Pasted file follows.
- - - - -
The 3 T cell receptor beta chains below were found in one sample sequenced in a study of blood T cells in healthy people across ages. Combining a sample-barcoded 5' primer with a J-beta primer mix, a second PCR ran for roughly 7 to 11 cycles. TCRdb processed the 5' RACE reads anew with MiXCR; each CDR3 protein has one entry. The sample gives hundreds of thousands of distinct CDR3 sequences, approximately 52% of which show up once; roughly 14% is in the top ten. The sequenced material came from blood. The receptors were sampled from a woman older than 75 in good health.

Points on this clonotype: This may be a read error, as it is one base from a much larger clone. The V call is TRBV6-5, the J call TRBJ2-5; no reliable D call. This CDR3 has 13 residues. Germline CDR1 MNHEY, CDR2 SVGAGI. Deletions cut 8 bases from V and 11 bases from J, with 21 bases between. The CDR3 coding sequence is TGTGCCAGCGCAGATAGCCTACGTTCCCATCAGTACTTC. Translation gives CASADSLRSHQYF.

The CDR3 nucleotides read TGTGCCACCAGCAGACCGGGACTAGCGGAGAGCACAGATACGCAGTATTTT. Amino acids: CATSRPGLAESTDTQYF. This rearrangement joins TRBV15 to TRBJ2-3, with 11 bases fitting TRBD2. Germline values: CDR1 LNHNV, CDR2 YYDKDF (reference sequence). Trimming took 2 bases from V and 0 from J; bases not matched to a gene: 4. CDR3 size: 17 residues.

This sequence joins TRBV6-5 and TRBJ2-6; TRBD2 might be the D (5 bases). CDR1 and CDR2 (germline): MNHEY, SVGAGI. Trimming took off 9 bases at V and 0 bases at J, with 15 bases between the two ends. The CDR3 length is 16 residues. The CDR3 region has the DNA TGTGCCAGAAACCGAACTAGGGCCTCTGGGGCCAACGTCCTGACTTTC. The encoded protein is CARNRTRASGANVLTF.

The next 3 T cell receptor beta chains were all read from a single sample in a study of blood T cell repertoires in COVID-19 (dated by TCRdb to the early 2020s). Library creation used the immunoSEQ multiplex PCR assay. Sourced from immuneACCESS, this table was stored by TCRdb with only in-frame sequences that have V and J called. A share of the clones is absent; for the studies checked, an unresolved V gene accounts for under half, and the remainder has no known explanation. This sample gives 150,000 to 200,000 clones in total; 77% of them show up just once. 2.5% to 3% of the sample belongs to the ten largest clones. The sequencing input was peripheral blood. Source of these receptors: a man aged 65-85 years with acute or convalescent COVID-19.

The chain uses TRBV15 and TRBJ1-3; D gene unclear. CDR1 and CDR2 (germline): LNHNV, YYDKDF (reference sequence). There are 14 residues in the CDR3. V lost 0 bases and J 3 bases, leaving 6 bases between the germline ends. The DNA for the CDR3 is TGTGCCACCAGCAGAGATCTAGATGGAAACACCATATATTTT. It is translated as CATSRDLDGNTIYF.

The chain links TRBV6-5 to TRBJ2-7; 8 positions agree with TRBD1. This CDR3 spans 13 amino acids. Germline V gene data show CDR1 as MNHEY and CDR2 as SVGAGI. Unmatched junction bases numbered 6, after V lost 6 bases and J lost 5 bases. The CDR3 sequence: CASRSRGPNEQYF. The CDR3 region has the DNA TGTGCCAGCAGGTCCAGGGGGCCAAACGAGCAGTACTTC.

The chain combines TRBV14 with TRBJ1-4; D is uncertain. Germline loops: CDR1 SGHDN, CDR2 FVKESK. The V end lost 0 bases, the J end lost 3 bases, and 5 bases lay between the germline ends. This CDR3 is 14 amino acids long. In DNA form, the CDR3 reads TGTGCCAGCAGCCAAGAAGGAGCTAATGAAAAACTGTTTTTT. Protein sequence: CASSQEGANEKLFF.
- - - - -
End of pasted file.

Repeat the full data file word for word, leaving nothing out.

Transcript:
The 3 T cell receptor beta chains below were found in one sample sequenced in a study of blood T cells in healthy people across ages. Combining a sample-barcoded 5' primer with a J-beta primer mix, a second PCR ran for roughly 7 to 11 cycles. TCRdb processed the 5' RACE reads anew with MiXCR; each CDR3 protein has one entry. The sample gives hundreds of thousands of distinct CDR3 sequences, approximately 52% of which show up once; roughly 14% is in the top ten. The sequenced material came from blood. The receptors were sampled from a woman older than 75 in good health.

Points on this clonotype: This may be a read error, as it is one base from a much larger clone. The V call is TRBV6-5, the J call TRBJ2-5; no reliable D call. This CDR3 has 13 residues. Germline CDR1 MNHEY, CDR2 SVGAGI. Deletions cut 8 bases from V and 11 bases from J, with 21 bases between. The CDR3 coding sequence is TGTGCCAGCGCAGATAGCCTACGTTCCCATCAGTACTTC. Translation gives CASADSLRSHQYF.

The CDR3 nucleotides read TGTGCCACCAGCAGACCGGGACTAGCGGAGAGCACAGATACGCAGTATTTT. Amino acids: CATSRPGLAESTDTQYF. This rearrangement joins TRBV15 to TRBJ2-3, with 11 bases fitting TRBD2. Germline values: CDR1 LNHNV, CDR2 YYDKDF (reference sequence). Trimming took 2 bases from V and 0 from J; bases not matched to a gene: 4. CDR3 size: 17 residues.

This sequence joins TRBV6-5 and TRBJ2-6; TRBD2 might be the D (5 bases). CDR1 and CDR2 (germline): MNHEY, SVGAGI. Trimming took off 9 bases at V and 0 bases at J, with 15 bases between the two ends. The CDR3 length is 16 residues. The CDR3 region has the DNA TGTGCCAGAAACCGAACTAGGGCCTCTGGGGCCAACGTCCTGACTTTC. The encoded protein is CARNRTRASGANVLTF.

The next 3 T cell receptor beta chains were all read from a single sample in a study of blood T cell repertoires in COVID-19 (dated by TCRdb to the early 2020s). Library creation used the immunoSEQ multiplex PCR assay. Sourced from immuneACCESS, this table was stored by TCRdb with only in-frame sequences that have V and J called. A share of the clones is absent; for the studies checked, an unresolved V gene accounts for under half, and the remainder has no known explanation. This sample gives 150,000 to 200,000 clones in total; 77% of them show up just once. 2.5% to 3% of the sample belongs to the ten largest clones. The sequencing input was peripheral blood. Source of these receptors: a man aged 65-85 years with acute or convalescent COVID-19.

The chain uses TRBV15 and TRBJ1-3; D gene unclear. CDR1 and CDR2 (germline): LNHNV, YYDKDF (reference sequence). There are 14 residues in the CDR3. V lost 0 bases and J 3 bases, leaving 6 bases between the germline ends. The DNA for the CDR3 is TGTGCCACCAGCAGAGATCTAGATGGAAACACCATATATTTT. It is translated as CATSRDLDGNTIYF.

The chain links TRBV6-5 to TRBJ2-7; 8 positions agree with TRBD1. This CDR3 spans 13 amino acids. Germline V gene data show CDR1 as MNHEY and CDR2 as SVGAGI. Unmatched junction bases numbered 6, after V lost 6 bases and J lost 5 bases. The CDR3 sequence: CASRSRGPNEQYF. The CDR3 region has the DNA TGTGCCAGCAGGTCCAGGGGGCCAAACGAGCAGTACTTC.

The chain combines TRBV14 with TRBJ1-4; D is uncertain. Germline loops: CDR1 SGHDN, CDR2 FVKESK. The V end lost 0 bases, the J end lost 3 bases, and 5 bases lay between the germline ends. This CDR3 is 14 amino acids long. In DNA form, the CDR3 reads TGTGCCAGCAGCCAAGAAGGAGCTAATGAAAAACTGTTTTTT. Protein sequence: CASSQEGANEKLFF.